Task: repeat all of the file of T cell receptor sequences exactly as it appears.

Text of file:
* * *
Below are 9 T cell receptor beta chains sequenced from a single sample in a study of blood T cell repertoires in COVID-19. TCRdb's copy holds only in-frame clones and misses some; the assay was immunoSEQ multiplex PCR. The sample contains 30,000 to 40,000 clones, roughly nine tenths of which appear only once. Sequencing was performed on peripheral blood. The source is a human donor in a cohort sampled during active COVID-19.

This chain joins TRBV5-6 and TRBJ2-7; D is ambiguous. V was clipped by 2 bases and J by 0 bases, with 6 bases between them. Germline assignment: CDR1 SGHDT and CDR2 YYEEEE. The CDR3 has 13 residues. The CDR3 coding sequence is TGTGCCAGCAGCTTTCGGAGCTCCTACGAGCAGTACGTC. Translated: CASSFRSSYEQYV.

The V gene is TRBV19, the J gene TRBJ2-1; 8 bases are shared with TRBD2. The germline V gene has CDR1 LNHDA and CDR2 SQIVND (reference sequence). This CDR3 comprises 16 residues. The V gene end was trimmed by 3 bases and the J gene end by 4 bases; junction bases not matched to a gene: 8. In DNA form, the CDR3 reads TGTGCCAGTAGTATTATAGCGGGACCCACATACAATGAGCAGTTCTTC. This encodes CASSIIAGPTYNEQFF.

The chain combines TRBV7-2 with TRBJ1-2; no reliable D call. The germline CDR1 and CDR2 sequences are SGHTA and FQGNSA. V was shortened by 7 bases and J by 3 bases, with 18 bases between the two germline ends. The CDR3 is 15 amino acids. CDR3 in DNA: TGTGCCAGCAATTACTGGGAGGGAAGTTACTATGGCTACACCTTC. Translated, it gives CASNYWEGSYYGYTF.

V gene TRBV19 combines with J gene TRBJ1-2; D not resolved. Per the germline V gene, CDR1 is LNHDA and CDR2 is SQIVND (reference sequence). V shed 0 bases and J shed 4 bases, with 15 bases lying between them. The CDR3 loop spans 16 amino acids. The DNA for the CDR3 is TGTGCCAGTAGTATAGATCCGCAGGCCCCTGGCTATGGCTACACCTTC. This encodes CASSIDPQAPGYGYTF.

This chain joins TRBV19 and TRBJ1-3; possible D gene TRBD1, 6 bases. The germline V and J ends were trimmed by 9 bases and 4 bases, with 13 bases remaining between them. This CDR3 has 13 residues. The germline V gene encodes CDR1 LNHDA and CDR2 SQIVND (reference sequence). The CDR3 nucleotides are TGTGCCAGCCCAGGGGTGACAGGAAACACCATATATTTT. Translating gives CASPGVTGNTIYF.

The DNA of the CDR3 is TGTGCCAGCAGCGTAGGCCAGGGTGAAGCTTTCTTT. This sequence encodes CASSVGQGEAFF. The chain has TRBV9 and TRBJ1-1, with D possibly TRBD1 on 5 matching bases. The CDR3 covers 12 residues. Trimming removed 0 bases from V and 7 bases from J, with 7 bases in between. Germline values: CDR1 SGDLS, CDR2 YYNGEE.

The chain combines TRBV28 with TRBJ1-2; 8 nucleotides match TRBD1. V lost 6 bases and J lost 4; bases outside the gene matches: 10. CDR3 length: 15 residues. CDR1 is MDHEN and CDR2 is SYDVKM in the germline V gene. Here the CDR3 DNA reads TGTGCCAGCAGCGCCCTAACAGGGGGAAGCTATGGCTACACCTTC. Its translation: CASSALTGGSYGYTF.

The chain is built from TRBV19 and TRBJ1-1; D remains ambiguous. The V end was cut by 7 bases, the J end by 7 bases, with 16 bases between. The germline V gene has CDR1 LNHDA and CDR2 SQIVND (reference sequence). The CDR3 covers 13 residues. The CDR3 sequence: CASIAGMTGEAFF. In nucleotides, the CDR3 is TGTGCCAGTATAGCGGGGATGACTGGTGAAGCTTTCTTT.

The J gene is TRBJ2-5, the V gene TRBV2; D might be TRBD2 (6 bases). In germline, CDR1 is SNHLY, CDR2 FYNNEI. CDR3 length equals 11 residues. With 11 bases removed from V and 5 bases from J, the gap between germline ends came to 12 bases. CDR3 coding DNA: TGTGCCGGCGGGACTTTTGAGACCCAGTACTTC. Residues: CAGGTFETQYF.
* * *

Below are 9 T cell receptor beta chains sequenced from a single sample in a study of blood T cell repertoires in COVID-19. TCRdb's copy holds only in-frame clones and misses some; the assay was immunoSEQ multiplex PCR. The sample contains 30,000 to 40,000 clones, roughly nine tenths of which appear only once. Sequencing was performed on peripheral blood. The source is a human donor in a cohort sampled during active COVID-19.

This chain joins TRBV5-6 and TRBJ2-7; D is ambiguous. V was clipped by 2 bases and J by 0 bases, with 6 bases between them. Germline assignment: CDR1 SGHDT and CDR2 YYEEEE. The CDR3 has 13 residues. The CDR3 coding sequence is TGTGCCAGCAGCTTTCGGAGCTCCTACGAGCAGTACGTC. Translated: CASSFRSSYEQYV.

The V gene is TRBV19, the J gene TRBJ2-1; 8 bases are shared with TRBD2. The germline V gene has CDR1 LNHDA and CDR2 SQIVND (reference sequence). This CDR3 comprises 16 residues. The V gene end was trimmed by 3 bases and the J gene end by 4 bases; junction bases not matched to a gene: 8. In DNA form, the CDR3 reads TGTGCCAGTAGTATTATAGCGGGACCCACATACAATGAGCAGTTCTTC. This encodes CASSIIAGPTYNEQFF.

The chain combines TRBV7-2 with TRBJ1-2; no reliable D call. The germline CDR1 and CDR2 sequences are SGHTA and FQGNSA. V was shortened by 7 bases and J by 3 bases, with 18 bases between the two germline ends. The CDR3 is 15 amino acids. CDR3 in DNA: TGTGCCAGCAATTACTGGGAGGGAAGTTACTATGGCTACACCTTC. Translated, it gives CASNYWEGSYYGYTF.

V gene TRBV19 combines with J gene TRBJ1-2; D not resolved. Per the germline V gene, CDR1 is LNHDA and CDR2 is SQIVND (reference sequence). V shed 0 bases and J shed 4 bases, with 15 bases lying between them. The CDR3 loop spans 16 amino acids. The DNA for the CDR3 is TGTGCCAGTAGTATAGATCCGCAGGCCCCTGGCTATGGCTACACCTTC. This encodes CASSIDPQAPGYGYTF.

This chain joins TRBV19 and TRBJ1-3; possible D gene TRBD1, 6 bases. The germline V and J ends were trimmed by 9 bases and 4 bases, with 13 bases remaining between them. This CDR3 has 13 residues. The germline V gene encodes CDR1 LNHDA and CDR2 SQIVND (reference sequence). The CDR3 nucleotides are TGTGCCAGCCCAGGGGTGACAGGAAACACCATATATTTT. Translating gives CASPGVTGNTIYF.

The DNA of the CDR3 is TGTGCCAGCAGCGTAGGCCAGGGTGAAGCTTTCTTT. This sequence encodes CASSVGQGEAFF. The chain has TRBV9 and TRBJ1-1, with D possibly TRBD1 on 5 matching bases. The CDR3 covers 12 residues. Trimming removed 0 bases from V and 7 bases from J, with 7 bases in between. Germline values: CDR1 SGDLS, CDR2 YYNGEE.

The chain combines TRBV28 with TRBJ1-2; 8 nucleotides match TRBD1. V lost 6 bases and J lost 4; bases outside the gene matches: 10. CDR3 length: 15 residues. CDR1 is MDHEN and CDR2 is SYDVKM in the germline V gene. Here the CDR3 DNA reads TGTGCCAGCAGCGCCCTAACAGGGGGAAGCTATGGCTACACCTTC. Its translation: CASSALTGGSYGYTF.

The chain is built from TRBV19 and TRBJ1-1; D remains ambiguous. The V end was cut by 7 bases, the J end by 7 bases, with 16 bases between. The germline V gene has CDR1 LNHDA and CDR2 SQIVND (reference sequence). The CDR3 covers 13 residues. The CDR3 sequence: CASIAGMTGEAFF. In nucleotides, the CDR3 is TGTGCCAGTATAGCGGGGATGACTGGTGAAGCTTTCTTT.

The J gene is TRBJ2-5, the V gene TRBV2; D might be TRBD2 (6 bases). In germline, CDR1 is SNHLY, CDR2 FYNNEI. CDR3 length equals 11 residues. With 11 bases removed from V and 5 bases from J, the gap between germline ends came to 12 bases. CDR3 coding DNA: TGTGCCGGCGGGACTTTTGAGACCCAGTACTTC. Residues: CAGGTFETQYF.